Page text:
The television audience figures for the drawn AFL grand final on Saturday tell us two things. the first is that without a major interstate team involved, especially from Sydney, the league and the host broadcaster will get “only” solid figures, not outstanding ones.

And the figures confirm the enormous interest in what was going to happen after the drawn final.

Figures from the Seven Network show that nearly 600,000 extra people tuned in to watch the presentations in the hope of finding out about the a replay.

An average of 2.76 million people watched the game in the five metro capital markets, but a total of 3.35 million tuned in to watch what was supposed to be the presentations (one, the Norm Smith Medal to St Kilda’s Lenny Hayes, happened).

In regional areas, 785,700 people watched the game, making 3.54 million in total (3.47 million in 2009). In regional areas a further 745,000 people watched the presentations, taking the audience for that part of the broadcast to 4.075 million, making it by far the biggest sporting event of the year so far.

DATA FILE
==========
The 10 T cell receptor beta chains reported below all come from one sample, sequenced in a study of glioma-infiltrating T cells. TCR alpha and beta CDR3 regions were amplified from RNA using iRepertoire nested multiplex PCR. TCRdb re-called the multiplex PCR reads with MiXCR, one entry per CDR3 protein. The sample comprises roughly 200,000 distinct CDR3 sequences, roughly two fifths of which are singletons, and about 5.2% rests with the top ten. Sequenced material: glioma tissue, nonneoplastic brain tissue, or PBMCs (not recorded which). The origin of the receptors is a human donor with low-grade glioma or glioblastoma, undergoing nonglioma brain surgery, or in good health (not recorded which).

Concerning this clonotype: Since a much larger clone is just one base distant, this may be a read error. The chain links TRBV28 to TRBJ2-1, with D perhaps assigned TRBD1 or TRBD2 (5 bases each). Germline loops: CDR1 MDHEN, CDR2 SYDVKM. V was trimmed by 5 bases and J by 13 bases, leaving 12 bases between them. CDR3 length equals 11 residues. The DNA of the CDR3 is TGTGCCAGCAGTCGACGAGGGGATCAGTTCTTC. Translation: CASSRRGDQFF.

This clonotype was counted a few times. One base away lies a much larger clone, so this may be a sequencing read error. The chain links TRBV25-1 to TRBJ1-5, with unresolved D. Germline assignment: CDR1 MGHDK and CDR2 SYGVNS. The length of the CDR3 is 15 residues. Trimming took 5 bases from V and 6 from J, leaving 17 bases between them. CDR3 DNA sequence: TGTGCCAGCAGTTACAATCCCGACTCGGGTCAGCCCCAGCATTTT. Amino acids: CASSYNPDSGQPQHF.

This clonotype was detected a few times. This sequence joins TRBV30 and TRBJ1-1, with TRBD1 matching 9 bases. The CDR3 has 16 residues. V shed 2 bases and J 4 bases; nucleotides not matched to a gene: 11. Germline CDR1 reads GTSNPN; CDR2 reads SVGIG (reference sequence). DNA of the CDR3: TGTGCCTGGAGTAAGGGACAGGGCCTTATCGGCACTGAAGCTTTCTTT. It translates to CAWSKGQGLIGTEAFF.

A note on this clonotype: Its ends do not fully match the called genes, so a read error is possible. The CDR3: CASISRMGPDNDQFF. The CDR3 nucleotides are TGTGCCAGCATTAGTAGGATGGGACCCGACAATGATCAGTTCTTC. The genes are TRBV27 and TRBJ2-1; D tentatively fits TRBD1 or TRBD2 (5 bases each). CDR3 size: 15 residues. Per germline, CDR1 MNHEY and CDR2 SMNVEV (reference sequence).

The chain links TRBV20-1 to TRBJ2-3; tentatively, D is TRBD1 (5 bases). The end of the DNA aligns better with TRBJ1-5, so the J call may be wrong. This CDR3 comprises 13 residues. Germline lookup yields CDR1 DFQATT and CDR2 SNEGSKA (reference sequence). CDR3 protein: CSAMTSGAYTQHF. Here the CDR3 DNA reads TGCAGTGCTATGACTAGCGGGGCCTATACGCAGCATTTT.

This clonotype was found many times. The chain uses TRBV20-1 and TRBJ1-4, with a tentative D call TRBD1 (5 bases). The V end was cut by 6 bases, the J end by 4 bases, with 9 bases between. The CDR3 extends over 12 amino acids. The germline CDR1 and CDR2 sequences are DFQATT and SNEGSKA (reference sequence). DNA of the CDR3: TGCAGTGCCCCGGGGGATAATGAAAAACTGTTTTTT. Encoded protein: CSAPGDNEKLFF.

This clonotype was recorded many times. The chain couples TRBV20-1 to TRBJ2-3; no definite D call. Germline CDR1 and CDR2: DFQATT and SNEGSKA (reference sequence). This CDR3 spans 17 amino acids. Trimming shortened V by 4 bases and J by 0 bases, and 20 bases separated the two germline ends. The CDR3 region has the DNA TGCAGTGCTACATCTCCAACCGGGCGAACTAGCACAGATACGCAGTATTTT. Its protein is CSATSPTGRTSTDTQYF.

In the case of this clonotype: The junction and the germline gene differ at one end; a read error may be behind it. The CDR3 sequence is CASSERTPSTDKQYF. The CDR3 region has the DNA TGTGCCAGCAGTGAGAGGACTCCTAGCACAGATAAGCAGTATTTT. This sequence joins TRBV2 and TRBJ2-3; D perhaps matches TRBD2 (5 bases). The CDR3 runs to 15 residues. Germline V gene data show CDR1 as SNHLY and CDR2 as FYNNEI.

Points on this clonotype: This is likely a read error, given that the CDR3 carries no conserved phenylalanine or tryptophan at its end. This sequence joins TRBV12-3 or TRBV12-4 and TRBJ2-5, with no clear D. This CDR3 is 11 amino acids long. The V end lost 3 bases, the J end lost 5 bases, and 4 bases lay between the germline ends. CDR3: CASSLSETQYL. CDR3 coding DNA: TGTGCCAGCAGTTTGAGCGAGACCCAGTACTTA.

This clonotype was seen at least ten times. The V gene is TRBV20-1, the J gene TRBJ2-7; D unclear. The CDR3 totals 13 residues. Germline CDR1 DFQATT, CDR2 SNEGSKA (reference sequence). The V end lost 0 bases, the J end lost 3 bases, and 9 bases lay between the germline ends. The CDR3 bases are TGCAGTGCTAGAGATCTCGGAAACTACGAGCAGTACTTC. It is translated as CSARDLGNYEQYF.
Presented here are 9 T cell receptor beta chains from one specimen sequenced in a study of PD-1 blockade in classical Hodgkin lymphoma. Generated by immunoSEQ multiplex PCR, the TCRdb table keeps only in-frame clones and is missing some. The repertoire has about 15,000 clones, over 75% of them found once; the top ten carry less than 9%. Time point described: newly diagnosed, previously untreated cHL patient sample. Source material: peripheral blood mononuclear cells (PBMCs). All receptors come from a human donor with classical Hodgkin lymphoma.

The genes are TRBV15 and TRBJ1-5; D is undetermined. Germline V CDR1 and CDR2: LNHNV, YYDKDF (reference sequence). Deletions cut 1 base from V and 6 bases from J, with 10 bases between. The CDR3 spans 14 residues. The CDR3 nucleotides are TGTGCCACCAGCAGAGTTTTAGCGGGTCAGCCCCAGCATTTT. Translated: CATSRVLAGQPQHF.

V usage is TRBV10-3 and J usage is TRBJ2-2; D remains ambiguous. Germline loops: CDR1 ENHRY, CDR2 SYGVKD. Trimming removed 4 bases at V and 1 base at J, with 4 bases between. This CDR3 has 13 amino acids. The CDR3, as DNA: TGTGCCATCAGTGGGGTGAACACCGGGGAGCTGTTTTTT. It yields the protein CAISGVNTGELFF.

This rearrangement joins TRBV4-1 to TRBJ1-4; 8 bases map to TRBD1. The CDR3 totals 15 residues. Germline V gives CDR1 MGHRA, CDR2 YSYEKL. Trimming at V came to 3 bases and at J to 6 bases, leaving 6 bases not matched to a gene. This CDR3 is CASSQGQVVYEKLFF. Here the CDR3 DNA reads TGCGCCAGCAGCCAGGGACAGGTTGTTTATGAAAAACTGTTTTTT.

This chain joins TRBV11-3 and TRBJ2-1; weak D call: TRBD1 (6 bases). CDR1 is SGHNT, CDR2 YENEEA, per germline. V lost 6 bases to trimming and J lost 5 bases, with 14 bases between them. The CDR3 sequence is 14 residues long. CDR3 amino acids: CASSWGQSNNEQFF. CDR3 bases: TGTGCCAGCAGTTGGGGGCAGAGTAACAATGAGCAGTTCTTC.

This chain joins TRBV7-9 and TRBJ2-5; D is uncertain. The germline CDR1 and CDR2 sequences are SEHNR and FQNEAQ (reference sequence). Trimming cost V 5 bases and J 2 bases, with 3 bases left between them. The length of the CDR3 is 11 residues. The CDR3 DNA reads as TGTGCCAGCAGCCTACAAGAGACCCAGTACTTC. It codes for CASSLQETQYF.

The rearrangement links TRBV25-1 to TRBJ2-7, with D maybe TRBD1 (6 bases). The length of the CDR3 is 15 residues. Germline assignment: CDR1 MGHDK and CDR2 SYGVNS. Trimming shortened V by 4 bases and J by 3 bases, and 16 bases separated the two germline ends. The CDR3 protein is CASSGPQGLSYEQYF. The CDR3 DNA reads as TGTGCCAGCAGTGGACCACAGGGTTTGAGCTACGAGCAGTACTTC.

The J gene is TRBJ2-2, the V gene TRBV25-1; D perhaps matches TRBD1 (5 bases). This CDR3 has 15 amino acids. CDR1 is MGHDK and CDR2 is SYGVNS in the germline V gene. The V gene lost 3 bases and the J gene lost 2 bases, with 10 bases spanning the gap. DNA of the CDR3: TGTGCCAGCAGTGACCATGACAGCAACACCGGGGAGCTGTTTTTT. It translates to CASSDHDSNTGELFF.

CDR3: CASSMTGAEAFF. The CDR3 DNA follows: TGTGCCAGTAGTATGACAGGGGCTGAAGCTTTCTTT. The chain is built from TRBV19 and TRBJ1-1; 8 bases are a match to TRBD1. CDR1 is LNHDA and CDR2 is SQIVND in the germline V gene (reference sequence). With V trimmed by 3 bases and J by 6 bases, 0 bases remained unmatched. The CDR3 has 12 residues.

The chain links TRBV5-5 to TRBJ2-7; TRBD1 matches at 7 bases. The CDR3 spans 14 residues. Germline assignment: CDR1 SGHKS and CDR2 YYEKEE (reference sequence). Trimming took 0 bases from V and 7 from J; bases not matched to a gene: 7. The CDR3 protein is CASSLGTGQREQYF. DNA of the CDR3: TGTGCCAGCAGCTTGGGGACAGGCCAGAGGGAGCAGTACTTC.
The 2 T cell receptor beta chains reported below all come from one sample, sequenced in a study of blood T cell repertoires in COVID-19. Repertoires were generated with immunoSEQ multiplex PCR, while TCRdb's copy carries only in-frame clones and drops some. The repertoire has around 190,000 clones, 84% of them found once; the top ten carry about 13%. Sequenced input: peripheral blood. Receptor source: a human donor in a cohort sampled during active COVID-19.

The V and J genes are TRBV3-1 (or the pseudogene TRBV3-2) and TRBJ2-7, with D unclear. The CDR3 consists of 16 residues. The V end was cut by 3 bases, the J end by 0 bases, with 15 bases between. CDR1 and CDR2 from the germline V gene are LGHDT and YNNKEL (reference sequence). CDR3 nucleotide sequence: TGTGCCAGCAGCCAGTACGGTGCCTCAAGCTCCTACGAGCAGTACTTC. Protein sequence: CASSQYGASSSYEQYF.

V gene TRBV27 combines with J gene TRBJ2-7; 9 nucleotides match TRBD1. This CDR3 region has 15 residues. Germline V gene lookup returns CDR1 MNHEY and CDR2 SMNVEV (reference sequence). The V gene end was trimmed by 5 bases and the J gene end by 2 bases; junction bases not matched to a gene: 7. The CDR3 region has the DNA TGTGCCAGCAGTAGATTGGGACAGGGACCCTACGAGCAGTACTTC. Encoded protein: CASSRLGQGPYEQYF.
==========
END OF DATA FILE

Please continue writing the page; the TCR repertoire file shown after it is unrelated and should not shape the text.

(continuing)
It is extremely rare for more people to watch the presentations because the supporters turn off and start drowning their sorrows, but its clear the uncertainty of the situation drove more viewers to watch the after match broadcast than the game in every metro market except Perth, where there was a turnoff (and in regional markets)..

The 2.76 million who watched the game was down on the 2.877 million who watched the 2009 grand final, but higher than the 2007 and 2008 games.

But the two biggest five-city audiences so far recorded under the OzTAM people meters system were 3.386 million in 2005, which was won by the Sydney Swans over the West Coast Eagles.

The 2006 game where the Eagles beat the Swans was watched by an average of 3.145 million.

Since 2007, the grand finals have been dominated by Geelong and St Kilda, with Hawthorn, Port Adelaide and Collingwood playing supporting roles.

None of  those teams have a hope of attracting the extra 600,000 or so viewers in the Sydney market to boost the audience to the million viewer mark.